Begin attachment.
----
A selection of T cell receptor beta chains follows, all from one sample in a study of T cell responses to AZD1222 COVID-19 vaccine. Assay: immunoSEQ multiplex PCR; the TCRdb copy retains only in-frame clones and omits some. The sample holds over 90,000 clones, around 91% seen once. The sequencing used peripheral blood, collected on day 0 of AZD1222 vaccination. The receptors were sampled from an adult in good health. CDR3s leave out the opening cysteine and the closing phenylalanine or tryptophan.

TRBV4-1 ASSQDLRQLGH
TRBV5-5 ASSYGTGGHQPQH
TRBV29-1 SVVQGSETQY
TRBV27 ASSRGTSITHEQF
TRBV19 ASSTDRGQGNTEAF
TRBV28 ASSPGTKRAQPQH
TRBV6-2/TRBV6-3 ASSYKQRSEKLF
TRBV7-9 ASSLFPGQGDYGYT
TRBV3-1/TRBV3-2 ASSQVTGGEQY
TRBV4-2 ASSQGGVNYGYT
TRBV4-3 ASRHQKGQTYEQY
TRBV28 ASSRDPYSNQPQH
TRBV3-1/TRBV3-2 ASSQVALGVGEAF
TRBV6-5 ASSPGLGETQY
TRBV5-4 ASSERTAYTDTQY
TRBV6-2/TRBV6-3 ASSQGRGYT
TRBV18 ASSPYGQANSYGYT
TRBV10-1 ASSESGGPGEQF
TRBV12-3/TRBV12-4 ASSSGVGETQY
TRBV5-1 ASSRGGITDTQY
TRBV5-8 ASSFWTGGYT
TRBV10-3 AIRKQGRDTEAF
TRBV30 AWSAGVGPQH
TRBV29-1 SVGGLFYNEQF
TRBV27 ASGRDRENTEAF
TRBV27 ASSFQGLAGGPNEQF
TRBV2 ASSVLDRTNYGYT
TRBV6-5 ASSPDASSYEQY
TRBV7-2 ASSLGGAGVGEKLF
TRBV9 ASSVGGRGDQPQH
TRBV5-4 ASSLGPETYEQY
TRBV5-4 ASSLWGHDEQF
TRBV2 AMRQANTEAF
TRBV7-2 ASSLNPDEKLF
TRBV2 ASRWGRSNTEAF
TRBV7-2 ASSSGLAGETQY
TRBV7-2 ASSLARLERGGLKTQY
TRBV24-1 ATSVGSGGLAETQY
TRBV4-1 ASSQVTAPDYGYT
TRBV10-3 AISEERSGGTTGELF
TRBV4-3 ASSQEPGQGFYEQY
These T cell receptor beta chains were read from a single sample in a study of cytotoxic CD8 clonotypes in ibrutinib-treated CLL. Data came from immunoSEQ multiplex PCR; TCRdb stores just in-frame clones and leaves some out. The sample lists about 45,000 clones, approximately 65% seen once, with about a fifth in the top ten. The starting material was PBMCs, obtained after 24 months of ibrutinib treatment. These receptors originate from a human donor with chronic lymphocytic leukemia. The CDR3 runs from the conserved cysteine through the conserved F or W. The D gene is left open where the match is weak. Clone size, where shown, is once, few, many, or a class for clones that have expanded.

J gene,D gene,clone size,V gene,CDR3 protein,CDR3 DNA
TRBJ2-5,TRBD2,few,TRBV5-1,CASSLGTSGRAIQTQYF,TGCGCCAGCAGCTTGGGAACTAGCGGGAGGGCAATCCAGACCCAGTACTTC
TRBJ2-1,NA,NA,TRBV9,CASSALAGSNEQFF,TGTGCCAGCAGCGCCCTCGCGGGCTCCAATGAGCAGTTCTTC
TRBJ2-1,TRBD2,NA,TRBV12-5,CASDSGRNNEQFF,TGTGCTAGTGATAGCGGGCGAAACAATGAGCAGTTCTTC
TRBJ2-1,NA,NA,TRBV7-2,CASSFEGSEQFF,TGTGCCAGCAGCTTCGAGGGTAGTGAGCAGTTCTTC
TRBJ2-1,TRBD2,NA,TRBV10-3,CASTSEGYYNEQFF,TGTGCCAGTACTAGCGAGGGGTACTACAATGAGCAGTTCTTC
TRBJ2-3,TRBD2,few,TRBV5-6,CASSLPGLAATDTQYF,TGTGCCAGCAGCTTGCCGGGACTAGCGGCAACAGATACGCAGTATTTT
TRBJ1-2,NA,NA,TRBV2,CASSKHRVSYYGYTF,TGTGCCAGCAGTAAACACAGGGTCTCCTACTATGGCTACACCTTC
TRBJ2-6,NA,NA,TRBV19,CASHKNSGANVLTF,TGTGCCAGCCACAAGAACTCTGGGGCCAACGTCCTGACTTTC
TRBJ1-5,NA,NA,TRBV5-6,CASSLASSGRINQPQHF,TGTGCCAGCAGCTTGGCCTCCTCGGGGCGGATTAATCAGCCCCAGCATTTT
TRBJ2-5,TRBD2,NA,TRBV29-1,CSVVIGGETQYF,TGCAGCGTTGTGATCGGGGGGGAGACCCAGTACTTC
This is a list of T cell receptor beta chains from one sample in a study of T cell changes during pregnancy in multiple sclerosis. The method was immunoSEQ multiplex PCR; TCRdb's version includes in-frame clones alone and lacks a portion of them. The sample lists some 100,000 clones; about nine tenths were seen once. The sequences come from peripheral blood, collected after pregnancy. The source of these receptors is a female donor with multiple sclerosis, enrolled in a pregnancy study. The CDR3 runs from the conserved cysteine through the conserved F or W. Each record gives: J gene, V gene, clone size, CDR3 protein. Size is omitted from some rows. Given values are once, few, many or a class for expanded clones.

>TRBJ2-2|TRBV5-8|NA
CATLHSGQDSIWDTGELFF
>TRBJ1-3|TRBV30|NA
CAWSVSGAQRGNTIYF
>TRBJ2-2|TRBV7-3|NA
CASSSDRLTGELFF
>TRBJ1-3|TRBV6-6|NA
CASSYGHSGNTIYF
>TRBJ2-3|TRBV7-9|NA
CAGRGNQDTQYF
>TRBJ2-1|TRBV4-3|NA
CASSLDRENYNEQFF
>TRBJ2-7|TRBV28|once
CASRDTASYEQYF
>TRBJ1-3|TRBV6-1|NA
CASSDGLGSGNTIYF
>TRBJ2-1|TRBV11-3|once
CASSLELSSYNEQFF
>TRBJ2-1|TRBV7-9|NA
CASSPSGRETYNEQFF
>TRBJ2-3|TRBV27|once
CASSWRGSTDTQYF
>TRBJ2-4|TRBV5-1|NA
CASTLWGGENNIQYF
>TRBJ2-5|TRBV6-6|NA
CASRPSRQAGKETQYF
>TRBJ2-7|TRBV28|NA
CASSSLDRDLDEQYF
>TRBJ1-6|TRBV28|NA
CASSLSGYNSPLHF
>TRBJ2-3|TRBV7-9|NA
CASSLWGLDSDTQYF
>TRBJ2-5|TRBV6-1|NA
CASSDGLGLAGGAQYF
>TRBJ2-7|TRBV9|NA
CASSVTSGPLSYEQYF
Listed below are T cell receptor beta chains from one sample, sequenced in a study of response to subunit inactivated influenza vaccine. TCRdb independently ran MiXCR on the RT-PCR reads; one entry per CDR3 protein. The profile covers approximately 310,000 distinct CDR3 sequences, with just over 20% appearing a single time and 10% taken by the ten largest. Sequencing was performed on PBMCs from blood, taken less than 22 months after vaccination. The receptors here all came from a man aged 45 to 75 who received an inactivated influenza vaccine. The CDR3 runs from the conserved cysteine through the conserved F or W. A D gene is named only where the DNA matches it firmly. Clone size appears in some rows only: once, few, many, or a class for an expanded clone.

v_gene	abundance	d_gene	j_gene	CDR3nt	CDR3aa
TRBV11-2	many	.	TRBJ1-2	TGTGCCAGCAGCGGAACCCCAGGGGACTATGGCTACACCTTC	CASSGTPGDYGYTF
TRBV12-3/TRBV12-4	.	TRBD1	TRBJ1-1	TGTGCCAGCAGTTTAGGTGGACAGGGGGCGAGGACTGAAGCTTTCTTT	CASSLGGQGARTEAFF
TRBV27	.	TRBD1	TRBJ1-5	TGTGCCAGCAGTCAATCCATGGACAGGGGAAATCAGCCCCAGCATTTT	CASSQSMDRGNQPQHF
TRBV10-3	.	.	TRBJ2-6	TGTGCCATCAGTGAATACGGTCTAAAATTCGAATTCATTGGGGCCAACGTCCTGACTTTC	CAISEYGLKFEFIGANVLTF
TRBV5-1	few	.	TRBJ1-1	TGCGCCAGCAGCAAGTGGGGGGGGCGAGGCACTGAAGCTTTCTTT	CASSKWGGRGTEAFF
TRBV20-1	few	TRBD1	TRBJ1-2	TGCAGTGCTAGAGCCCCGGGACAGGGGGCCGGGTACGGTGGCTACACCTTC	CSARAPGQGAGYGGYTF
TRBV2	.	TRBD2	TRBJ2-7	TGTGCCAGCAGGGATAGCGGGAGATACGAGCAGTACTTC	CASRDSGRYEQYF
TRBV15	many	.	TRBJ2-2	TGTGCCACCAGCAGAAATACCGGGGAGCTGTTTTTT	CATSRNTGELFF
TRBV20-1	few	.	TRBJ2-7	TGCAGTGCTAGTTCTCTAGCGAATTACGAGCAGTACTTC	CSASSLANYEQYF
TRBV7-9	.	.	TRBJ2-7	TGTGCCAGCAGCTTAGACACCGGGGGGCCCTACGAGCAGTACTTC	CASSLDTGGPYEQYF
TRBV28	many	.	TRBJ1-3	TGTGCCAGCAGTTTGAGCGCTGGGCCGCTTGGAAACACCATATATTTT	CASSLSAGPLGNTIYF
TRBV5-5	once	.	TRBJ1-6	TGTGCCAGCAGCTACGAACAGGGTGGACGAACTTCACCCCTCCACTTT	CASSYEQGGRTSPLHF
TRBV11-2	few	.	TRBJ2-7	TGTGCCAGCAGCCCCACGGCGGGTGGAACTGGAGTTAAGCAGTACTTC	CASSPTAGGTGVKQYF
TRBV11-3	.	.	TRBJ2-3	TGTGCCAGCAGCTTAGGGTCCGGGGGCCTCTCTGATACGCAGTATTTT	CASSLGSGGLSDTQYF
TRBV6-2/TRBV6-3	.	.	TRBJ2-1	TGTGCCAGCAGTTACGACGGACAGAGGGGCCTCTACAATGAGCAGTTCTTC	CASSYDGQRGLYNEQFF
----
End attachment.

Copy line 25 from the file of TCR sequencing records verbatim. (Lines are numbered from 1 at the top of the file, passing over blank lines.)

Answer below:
TRBV29-1 SVGGLFYNEQF